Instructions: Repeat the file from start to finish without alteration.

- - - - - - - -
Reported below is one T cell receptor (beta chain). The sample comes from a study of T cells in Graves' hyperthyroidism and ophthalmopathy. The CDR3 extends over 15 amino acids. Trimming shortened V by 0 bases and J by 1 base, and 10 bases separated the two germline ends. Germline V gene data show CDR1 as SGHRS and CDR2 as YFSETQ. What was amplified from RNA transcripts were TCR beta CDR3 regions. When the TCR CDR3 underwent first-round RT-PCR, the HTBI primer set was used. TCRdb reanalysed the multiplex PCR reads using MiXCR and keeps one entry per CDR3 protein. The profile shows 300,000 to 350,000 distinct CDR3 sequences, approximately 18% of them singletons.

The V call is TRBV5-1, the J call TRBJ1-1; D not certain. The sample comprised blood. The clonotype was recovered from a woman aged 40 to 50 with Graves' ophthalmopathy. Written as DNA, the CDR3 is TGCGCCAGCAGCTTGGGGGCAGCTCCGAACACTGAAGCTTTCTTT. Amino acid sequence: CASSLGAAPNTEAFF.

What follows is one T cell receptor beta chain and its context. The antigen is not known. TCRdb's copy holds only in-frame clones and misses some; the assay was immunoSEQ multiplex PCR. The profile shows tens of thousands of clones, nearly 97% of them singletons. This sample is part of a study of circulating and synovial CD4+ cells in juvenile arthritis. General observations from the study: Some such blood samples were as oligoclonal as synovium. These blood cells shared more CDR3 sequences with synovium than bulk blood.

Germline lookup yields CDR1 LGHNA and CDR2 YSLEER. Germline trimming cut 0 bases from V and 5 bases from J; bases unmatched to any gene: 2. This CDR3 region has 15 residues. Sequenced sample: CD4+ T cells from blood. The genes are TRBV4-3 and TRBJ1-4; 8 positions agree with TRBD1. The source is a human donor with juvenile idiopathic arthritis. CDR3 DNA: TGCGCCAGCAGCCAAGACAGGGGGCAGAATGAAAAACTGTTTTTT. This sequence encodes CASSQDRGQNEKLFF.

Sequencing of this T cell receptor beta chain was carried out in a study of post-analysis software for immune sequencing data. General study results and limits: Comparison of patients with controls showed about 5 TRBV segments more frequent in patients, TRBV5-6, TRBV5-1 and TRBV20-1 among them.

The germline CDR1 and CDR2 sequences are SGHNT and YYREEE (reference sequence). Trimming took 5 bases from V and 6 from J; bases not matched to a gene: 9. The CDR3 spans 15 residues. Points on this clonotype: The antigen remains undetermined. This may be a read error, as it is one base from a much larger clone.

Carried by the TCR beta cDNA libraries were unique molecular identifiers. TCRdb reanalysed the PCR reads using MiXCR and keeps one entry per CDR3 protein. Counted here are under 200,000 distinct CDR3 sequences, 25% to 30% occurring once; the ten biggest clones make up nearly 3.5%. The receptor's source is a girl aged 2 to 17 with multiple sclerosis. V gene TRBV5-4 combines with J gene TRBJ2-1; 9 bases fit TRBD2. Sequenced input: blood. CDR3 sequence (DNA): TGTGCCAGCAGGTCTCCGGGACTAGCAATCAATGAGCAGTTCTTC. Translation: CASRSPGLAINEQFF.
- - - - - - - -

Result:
Reported below is one T cell receptor (beta chain). The sample comes from a study of T cells in Graves' hyperthyroidism and ophthalmopathy. The CDR3 extends over 15 amino acids. Trimming shortened V by 0 bases and J by 1 base, and 10 bases separated the two germline ends. Germline V gene data show CDR1 as SGHRS and CDR2 as YFSETQ. What was amplified from RNA transcripts were TCR beta CDR3 regions. When the TCR CDR3 underwent first-round RT-PCR, the HTBI primer set was used. TCRdb reanalysed the multiplex PCR reads using MiXCR and keeps one entry per CDR3 protein. The profile shows 300,000 to 350,000 distinct CDR3 sequences, approximately 18% of them singletons.

The V call is TRBV5-1, the J call TRBJ1-1; D not certain. The sample comprised blood. The clonotype was recovered from a woman aged 40 to 50 with Graves' ophthalmopathy. Written as DNA, the CDR3 is TGCGCCAGCAGCTTGGGGGCAGCTCCGAACACTGAAGCTTTCTTT. Amino acid sequence: CASSLGAAPNTEAFF.

What follows is one T cell receptor beta chain and its context. The antigen is not known. TCRdb's copy holds only in-frame clones and misses some; the assay was immunoSEQ multiplex PCR. The profile shows tens of thousands of clones, nearly 97% of them singletons. This sample is part of a study of circulating and synovial CD4+ cells in juvenile arthritis. General observations from the study: Some such blood samples were as oligoclonal as synovium. These blood cells shared more CDR3 sequences with synovium than bulk blood.

Germline lookup yields CDR1 LGHNA and CDR2 YSLEER. Germline trimming cut 0 bases from V and 5 bases from J; bases unmatched to any gene: 2. This CDR3 region has 15 residues. Sequenced sample: CD4+ T cells from blood. The genes are TRBV4-3 and TRBJ1-4; 8 positions agree with TRBD1. The source is a human donor with juvenile idiopathic arthritis. CDR3 DNA: TGCGCCAGCAGCCAAGACAGGGGGCAGAATGAAAAACTGTTTTTT. This sequence encodes CASSQDRGQNEKLFF.

Sequencing of this T cell receptor beta chain was carried out in a study of post-analysis software for immune sequencing data. General study results and limits: Comparison of patients with controls showed about 5 TRBV segments more frequent in patients, TRBV5-6, TRBV5-1 and TRBV20-1 among them.

The germline CDR1 and CDR2 sequences are SGHNT and YYREEE (reference sequence). Trimming took 5 bases from V and 6 from J; bases not matched to a gene: 9. The CDR3 spans 15 residues. Points on this clonotype: The antigen remains undetermined. This may be a read error, as it is one base from a much larger clone.

Carried by the TCR beta cDNA libraries were unique molecular identifiers. TCRdb reanalysed the PCR reads using MiXCR and keeps one entry per CDR3 protein. Counted here are under 200,000 distinct CDR3 sequences, 25% to 30% occurring once; the ten biggest clones make up nearly 3.5%. The receptor's source is a girl aged 2 to 17 with multiple sclerosis. V gene TRBV5-4 combines with J gene TRBJ2-1; 9 bases fit TRBD2. Sequenced input: blood. CDR3 sequence (DNA): TGTGCCAGCAGGTCTCCGGGACTAGCAATCAATGAGCAGTTCTTC. Translation: CASRSPGLAINEQFF.